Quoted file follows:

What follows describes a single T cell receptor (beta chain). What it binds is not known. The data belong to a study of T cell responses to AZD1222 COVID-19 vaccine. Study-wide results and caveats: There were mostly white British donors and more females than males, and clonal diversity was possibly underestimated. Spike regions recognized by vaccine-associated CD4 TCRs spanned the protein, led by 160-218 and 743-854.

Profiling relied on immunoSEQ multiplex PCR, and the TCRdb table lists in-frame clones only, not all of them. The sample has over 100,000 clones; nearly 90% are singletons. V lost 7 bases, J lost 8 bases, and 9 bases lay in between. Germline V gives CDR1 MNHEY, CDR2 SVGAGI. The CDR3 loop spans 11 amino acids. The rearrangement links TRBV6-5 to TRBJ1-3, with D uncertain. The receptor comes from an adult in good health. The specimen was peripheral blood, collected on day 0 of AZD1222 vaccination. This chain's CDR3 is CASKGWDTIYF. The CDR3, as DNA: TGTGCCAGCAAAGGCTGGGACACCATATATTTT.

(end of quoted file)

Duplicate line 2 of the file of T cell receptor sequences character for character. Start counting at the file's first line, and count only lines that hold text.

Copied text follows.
Profiling relied on immunoSEQ multiplex PCR, and the TCRdb table lists in-frame clones only, not all of them. The sample has over 100,000 clones; nearly 90% are singletons. V lost 7 bases, J lost 8 bases, and 9 bases lay in between. Germline V gives CDR1 MNHEY, CDR2 SVGAGI. The CDR3 loop spans 11 amino acids. The rearrangement links TRBV6-5 to TRBJ1-3, with D uncertain. The receptor comes from an adult in good health. The specimen was peripheral blood, collected on day 0 of AZD1222 vaccination. This chain's CDR3 is CASKGWDTIYF. The CDR3, as DNA: TGTGCCAGCAAAGGCTGGGACACCATATATTTT.